Teens and preteens of the early 2000s may remember Pierra and her quirky, heartfelt writing and Editor’s Notes about her cats during her past frenetic life (her words) as the Editor-in-Chief of MEG Magazine. Pierra is currently a freelance writer, stylist, and calls herself a treasure hunter. You’ll find her championing proudly local finds on her stories and her Instagram page (@fifis.finds). She has also authored two poetry books: The Heartbreak Diaries and Dear Universe, and is ½ of LabTeamPH, her team-up with photographer husband, Toto Labrador.
1) Tell us about your favorite rituals.
My day always begins with the cats meowing at the bedroom door, asking to be fed. I feel like the Pied Piper padding down to the kitchen, furry parade behind me. I serve them breakfast, make myself a cup of tea, put on a calming playlist, and set my intentions for the day—it really helps ground me before the onslaught of emails and daily concerns. I also try to read a few pages of a good book every morning—this used to be just a weekend pleasure (#CaturdayBookClub), but in quarantine, I've tried to make it a daily ritual—my favorite form of self-care.
Afternoon coffee break is sacred; whatever I am doing, I put it down once I hear the whirr of my hubby's beloved coffee machine and breathe in the comforting aroma of freshly ground beans. Toto and I—and sometimes, neighbors that drop by—will chat over merienda, before returning to our separate workstations, caffeine fueling a second wind.
My evening wind-down ritual involves gratitude journaling, preparing a task list for the next day (I keep a self-care daily planner by my bedside in case something comes to mind in the middle of the night), and then a 10-minute meditation assisted by the Calm app.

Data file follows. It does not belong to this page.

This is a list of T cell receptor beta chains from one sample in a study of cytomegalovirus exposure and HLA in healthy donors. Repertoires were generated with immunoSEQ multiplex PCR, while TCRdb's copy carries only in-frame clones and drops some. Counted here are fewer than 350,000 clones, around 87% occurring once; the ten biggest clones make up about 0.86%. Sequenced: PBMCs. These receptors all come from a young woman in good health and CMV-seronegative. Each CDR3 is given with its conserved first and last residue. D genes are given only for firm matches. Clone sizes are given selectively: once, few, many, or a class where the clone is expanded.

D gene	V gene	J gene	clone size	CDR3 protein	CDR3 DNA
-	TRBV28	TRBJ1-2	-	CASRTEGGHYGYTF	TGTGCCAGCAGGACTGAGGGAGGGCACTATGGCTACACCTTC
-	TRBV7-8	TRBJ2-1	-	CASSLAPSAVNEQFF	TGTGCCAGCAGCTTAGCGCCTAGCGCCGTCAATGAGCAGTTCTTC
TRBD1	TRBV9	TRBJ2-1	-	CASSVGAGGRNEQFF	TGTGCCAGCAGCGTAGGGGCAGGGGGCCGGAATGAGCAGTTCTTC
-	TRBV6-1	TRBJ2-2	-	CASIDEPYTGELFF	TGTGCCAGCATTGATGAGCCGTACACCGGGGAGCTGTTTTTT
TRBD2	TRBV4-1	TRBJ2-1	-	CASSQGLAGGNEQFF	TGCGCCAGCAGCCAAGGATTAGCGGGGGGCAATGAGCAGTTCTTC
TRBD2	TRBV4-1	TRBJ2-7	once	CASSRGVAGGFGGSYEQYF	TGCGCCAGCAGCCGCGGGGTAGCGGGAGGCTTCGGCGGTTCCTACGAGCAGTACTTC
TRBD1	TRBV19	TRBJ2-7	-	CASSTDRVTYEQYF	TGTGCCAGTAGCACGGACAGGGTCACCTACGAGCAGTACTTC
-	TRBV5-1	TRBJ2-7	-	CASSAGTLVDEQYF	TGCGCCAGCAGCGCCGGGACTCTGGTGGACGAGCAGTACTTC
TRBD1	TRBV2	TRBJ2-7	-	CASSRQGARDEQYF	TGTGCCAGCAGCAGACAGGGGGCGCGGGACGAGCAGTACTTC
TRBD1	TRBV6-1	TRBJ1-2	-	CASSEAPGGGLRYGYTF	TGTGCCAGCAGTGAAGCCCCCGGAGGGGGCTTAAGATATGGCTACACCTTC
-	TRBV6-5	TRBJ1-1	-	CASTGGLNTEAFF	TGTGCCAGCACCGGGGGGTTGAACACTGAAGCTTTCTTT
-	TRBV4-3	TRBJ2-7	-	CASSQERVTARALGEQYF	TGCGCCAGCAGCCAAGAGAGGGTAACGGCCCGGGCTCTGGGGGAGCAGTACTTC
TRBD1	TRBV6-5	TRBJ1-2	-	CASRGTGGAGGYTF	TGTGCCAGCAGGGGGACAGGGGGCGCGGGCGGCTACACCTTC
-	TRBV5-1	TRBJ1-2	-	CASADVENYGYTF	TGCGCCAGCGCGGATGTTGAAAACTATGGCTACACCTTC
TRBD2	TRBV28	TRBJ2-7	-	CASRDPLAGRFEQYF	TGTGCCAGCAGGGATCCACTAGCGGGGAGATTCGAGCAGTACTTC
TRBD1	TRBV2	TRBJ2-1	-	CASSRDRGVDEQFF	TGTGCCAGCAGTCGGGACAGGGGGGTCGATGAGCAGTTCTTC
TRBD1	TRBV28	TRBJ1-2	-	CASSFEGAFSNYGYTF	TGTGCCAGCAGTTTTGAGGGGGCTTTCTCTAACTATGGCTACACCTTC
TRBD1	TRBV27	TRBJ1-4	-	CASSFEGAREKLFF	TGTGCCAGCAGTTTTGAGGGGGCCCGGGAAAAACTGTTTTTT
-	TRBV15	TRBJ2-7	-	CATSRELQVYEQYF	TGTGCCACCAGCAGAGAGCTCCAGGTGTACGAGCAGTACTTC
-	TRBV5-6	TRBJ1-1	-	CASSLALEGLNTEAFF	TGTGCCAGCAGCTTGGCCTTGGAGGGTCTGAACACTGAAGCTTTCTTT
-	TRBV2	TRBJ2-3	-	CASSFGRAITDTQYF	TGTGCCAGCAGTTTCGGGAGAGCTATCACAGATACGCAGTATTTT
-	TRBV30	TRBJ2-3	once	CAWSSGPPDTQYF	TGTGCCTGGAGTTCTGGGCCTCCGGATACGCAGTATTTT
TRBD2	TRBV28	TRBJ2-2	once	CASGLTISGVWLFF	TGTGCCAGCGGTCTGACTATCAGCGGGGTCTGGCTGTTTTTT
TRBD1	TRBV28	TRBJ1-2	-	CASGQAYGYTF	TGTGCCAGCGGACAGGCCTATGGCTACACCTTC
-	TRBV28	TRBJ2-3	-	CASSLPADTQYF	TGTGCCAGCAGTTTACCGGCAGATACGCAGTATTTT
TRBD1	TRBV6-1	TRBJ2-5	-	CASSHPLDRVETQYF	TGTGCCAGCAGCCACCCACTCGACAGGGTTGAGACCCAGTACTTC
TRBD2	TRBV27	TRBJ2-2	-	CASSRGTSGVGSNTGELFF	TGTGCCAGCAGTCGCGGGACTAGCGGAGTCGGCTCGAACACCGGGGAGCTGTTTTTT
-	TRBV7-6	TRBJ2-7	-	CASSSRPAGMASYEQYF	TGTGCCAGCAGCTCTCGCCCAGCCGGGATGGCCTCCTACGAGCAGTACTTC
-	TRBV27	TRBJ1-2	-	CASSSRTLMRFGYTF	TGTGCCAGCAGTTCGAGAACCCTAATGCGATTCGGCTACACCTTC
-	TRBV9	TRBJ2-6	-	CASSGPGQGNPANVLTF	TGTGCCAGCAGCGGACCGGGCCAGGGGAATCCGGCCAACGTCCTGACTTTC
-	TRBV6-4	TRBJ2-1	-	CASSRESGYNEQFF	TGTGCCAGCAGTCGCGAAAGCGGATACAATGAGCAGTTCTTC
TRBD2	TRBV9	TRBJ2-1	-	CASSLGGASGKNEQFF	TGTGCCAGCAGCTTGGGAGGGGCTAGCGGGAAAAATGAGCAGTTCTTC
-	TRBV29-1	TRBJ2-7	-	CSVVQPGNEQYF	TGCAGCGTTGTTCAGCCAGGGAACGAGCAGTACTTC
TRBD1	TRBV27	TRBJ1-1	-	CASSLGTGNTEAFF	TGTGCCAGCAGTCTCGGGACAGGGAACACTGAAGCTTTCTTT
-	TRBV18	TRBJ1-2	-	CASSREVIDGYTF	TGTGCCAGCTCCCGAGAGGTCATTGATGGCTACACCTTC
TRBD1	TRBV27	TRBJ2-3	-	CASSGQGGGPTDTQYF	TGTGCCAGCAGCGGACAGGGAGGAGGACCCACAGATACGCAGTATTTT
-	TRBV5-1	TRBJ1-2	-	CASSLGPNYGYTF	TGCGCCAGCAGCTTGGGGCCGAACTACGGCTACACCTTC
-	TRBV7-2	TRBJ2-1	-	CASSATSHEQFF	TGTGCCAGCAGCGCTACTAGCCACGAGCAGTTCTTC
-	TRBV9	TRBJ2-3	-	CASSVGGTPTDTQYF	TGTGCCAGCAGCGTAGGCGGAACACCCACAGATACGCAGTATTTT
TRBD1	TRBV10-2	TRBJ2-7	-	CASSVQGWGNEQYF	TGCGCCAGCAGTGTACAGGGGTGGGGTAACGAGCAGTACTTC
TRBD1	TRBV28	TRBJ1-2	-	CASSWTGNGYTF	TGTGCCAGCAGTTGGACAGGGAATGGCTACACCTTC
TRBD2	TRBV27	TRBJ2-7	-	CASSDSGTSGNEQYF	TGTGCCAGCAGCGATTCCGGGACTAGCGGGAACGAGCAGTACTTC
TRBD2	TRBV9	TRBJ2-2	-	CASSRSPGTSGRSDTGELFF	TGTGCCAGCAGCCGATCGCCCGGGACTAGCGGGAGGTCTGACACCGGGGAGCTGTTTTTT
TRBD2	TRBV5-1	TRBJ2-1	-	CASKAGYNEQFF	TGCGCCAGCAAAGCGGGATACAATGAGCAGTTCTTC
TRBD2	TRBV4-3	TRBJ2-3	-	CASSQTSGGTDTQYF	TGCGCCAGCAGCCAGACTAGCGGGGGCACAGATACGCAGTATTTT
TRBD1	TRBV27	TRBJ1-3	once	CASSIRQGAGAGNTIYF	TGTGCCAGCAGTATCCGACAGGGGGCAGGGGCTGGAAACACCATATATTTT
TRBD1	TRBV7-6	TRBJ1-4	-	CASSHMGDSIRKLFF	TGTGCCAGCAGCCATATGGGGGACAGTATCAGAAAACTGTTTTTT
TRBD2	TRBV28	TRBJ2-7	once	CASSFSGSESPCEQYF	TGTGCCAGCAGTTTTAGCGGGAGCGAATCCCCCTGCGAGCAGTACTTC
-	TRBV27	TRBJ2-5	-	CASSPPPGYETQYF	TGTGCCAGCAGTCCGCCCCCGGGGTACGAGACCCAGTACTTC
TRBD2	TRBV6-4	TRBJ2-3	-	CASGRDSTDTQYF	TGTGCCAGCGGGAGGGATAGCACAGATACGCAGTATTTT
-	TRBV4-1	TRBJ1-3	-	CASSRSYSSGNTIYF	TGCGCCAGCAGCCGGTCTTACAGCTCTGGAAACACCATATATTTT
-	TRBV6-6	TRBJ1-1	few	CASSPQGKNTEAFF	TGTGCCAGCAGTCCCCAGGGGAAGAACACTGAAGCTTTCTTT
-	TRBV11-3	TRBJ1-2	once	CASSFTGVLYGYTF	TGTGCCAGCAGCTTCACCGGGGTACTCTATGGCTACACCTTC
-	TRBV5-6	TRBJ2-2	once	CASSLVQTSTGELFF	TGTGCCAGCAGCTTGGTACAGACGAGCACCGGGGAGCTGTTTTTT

Toto and I usually watch something together—Grand Designs or The Office clips or YouTube concerts, then “me time” is a quiet J- or K-drama episode to ease me into sleep, while Toto watches an action flick or cooking show (“David Chang is my Captain Ri,” he once quipped).
2) How do your rituals fit into your morning or night routines? How much time do you allocate for them?
My rituals and routines sort of blend into each other—the morning routine of walking the cat around the compound/getting vitamin D/literally stopping to smell the flowers is also a joyful bonding ritual; washing the dishes after meals is part chore, part meditation. And when I really need to process something, it comes out as poetry.
Because my assignments vary, every day is different; I usually go with the flow depending on how much work needs to get done. Lately though, I’ve been relishing having more time for personal rituals and relationships (my besties and I realized that we’ve seen each other more often in video calls over the past months than in the entire 2019!), so my post-quarantine promise to myself is to be more discerning with assignments so I don’t disrupt this thoughtful, steady pace.
3) How long have you been following these rituals?
Journaling, reading, and writing poetry—on and off since childhood. The daily Calm app meditations for about four years now, and subtitled marathons (my trusty stress-buster!) for over a decade.
When I’m stuck in Manila traffic, I listen to the longer Calm Masterclass—”Embracing Stillness” by Pico Iyer is a favorite, and Elizabeth Gilbert’s “Creative Living Beyond Fear” had me discreetly wiping away tears in a Grab.
4) Who or what influenced you to follow them?
More than just a good habit instilled in me as a kid, reading is the ultimate introvert's place of refuge—I grew up in my grandparents' house constantly surrounded by a huge extended family, and books offered a portal to a universe of my own.
I can't pin down who influenced specific rituals, but in general, I'm inspired by the mindful vibe of the Mystic Matter Girls Chinggay Labrador, Wiji Lacsamana, and Mansy Abesamis, wellness guru Mawi Fojas de Ocampo, and my sister/kooky holistic healing kween Michelle Calasanz, to name a few. I also love the book “The Things You can See Only When You Slow Down” by Zen Buddhist teacher Haemin Sunim.